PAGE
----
In addition, I asked if I could register them over the phone for their vaccines, since Walgreens and all the other sites as well, stated on their websites that one could call to make an appointment. I learned that is not so. Appointments could only be made online.
Okay. Well, who ever thought that our elderly would be computer savvy enough to navigate all this online searching, registering, and making appointments online was nuts. They don’t have the skills. Fortunately, I was able and available to help, even from a distance of 900 miles. But, for seven weeks, I came up short.
Finally, on March 2nd, I secured appointments at Walgreens for both of my parents, a half hour apart on March 3rd. It just so happened my sister in law, who lives in Buffalo, was going to visit them and take them some homemade meals later the same day. She jumped at the chance to go early and get them to their appointments. I will be forever grateful.
But, the lack of consideration towards our elderly did not stop with how the appointments were made. Walgreens, and I am sure other sites, wanted vaccine registrants to download and print their consents and bring them to the appointment. My eighty-four year old father admitted he did not know if he could do that part.
“I don’t think I’ve ever downloaded and printed anything,” he told me.
So, after finding my way back to the consent page (this is before we received the confirmation email where the consent page is linked), I downloaded the form and sent it to my sister in law. She printed them at home and took them to my parents, in addition to helping them fill the consent form out before they left for the appointments.
What I’m trying to relay by recounting this experience is that the roll out in New York State was poor for our elderly. There was not any consideration for them and their ability to navigate online systems. I know it has not been the same in other states. In fact, I know that for some here in Wisconsin, it has been extremely easy for some independent elderly to receive their vaccinations. It must be recognized that things such as vaccine rollouts vary from state to state and probably, even place to place within the same state. Do not assume your experience is what happens everywhere or for everyone. I know that comprehending what we had to go through to get my parents shots might be hard to understand. But, it was difficult. If it has not been so for you, count your blessings.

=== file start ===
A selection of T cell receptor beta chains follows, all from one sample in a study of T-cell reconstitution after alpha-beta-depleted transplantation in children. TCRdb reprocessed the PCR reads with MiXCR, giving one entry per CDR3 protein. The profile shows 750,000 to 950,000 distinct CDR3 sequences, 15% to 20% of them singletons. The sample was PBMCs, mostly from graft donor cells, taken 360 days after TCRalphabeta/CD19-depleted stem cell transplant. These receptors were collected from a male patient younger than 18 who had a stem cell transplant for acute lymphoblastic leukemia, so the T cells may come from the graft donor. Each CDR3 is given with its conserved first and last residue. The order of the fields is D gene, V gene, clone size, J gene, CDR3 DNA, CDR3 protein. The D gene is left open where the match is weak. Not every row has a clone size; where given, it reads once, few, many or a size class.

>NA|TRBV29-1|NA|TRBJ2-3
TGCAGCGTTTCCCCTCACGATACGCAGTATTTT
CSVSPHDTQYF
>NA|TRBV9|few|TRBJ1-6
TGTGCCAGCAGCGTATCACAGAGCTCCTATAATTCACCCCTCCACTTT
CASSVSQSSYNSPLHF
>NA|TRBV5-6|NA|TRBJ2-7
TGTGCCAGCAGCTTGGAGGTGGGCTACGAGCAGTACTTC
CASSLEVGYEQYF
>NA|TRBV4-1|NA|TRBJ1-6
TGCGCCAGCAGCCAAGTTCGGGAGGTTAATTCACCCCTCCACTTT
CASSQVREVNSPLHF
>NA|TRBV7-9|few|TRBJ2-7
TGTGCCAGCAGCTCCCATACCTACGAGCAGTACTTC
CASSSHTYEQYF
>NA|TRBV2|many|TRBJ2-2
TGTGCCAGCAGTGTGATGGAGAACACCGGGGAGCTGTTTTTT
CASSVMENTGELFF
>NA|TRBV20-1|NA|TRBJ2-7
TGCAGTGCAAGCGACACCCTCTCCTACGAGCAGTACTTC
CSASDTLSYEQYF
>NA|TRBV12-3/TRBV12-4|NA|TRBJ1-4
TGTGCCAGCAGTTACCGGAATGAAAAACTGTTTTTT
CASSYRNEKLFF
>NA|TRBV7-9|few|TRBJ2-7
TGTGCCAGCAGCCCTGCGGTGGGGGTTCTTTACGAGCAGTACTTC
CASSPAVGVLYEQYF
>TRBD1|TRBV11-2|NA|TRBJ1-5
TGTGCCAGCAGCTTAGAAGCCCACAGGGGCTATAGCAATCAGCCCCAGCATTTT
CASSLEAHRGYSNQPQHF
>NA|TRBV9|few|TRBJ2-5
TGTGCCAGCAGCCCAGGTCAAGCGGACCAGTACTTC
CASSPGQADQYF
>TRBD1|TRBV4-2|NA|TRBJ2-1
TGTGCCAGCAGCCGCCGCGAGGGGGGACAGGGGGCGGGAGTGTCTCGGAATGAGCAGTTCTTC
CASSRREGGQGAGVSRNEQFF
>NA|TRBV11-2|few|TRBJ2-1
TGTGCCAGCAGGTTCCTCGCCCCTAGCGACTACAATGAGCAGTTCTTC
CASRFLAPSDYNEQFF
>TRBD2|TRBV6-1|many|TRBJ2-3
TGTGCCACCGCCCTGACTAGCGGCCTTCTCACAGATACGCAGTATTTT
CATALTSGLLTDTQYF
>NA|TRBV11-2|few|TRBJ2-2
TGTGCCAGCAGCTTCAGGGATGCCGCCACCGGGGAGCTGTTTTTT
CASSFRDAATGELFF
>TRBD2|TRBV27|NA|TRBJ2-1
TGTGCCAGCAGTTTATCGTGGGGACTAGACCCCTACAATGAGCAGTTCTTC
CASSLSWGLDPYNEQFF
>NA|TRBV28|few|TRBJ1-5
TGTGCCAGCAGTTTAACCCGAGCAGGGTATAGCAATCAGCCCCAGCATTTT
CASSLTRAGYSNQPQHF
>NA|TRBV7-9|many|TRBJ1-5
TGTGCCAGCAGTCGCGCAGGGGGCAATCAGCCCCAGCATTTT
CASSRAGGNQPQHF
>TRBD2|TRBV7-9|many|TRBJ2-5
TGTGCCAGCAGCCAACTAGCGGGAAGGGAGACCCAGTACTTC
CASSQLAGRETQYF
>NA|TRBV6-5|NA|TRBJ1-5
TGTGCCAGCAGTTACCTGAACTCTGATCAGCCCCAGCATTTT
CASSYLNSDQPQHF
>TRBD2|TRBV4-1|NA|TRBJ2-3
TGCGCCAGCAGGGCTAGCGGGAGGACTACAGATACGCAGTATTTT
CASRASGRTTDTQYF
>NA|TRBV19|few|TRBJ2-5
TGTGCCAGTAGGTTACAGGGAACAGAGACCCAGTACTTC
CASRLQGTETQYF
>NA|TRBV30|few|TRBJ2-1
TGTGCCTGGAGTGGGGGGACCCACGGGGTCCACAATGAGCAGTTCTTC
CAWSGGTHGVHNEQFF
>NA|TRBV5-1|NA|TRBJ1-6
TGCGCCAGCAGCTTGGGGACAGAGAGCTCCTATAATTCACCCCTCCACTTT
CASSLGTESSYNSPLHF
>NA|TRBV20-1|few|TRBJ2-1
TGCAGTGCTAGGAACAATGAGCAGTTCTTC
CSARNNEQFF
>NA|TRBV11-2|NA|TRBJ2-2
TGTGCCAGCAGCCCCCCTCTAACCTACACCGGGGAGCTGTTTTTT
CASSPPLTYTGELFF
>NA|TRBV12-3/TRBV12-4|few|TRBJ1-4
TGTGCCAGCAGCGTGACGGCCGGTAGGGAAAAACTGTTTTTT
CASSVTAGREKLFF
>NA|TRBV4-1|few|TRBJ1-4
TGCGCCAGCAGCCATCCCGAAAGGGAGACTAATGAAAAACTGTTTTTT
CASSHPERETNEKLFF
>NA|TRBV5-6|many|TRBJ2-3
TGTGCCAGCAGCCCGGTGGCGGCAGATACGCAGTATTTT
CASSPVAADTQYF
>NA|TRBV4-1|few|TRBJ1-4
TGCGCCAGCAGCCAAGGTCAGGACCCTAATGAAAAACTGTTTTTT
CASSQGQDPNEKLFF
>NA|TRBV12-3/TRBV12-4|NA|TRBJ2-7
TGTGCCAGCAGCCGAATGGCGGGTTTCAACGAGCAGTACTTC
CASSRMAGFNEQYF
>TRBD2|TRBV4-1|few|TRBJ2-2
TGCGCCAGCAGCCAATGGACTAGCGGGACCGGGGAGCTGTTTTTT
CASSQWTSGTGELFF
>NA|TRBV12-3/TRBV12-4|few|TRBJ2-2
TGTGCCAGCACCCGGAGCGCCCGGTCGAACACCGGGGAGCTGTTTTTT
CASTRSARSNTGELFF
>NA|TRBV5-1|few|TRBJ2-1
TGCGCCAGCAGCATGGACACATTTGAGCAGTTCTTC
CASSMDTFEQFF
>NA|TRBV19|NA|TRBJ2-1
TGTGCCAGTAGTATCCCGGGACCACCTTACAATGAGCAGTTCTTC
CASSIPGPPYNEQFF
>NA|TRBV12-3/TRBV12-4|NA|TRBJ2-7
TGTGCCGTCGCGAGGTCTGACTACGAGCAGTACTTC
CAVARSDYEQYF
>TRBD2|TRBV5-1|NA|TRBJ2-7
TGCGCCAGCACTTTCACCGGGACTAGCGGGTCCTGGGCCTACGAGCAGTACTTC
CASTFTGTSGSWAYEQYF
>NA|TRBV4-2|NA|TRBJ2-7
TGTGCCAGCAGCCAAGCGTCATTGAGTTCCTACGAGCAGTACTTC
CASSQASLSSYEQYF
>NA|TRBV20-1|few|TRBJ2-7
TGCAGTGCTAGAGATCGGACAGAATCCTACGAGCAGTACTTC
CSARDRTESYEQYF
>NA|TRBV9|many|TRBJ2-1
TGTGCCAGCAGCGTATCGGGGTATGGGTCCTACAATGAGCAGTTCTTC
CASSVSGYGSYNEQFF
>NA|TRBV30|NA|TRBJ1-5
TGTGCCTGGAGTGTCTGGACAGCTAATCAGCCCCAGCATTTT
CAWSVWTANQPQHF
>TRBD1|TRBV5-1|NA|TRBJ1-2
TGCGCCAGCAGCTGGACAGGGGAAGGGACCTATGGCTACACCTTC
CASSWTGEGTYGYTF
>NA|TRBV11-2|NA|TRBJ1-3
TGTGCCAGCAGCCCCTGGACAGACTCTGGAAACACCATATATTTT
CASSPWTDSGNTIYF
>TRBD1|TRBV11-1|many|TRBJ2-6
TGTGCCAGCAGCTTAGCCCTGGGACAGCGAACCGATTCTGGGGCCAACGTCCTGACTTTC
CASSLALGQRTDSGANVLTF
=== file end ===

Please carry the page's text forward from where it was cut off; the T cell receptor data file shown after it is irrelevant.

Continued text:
My daily search for vaccine appointments ended this week. It is something I am not going to miss! I wrote another poem about this experience for some closure.
One Week in March
As I lay in bed with insomnia as my lover, I hear the train whistle blow Long and low Cutting through the silent darkness enveloping me. Night worries have gone From my children, now grown To my parents slowly returning to toddlerhood Complete with wobbly knees And, sadly, decreased capacities. I long for sleep. COVID worries are few Now that the elusive vaccine has Come through Elderly lives on hold for a year, Makes this daughter work hard To drive down the fear. And so, as it took a village to raise Our children to take the lead on stage Others so near help our parents To get there. A small needle in the arm, Does no earthly harm, Now my worries can rest Until there is another test. I welcome sleep until then.
Today is Day 5 of the 31 day Slice of Life Story Challenge. Thanks to TwoWritingTeachers.org for developing this supportive community of writers.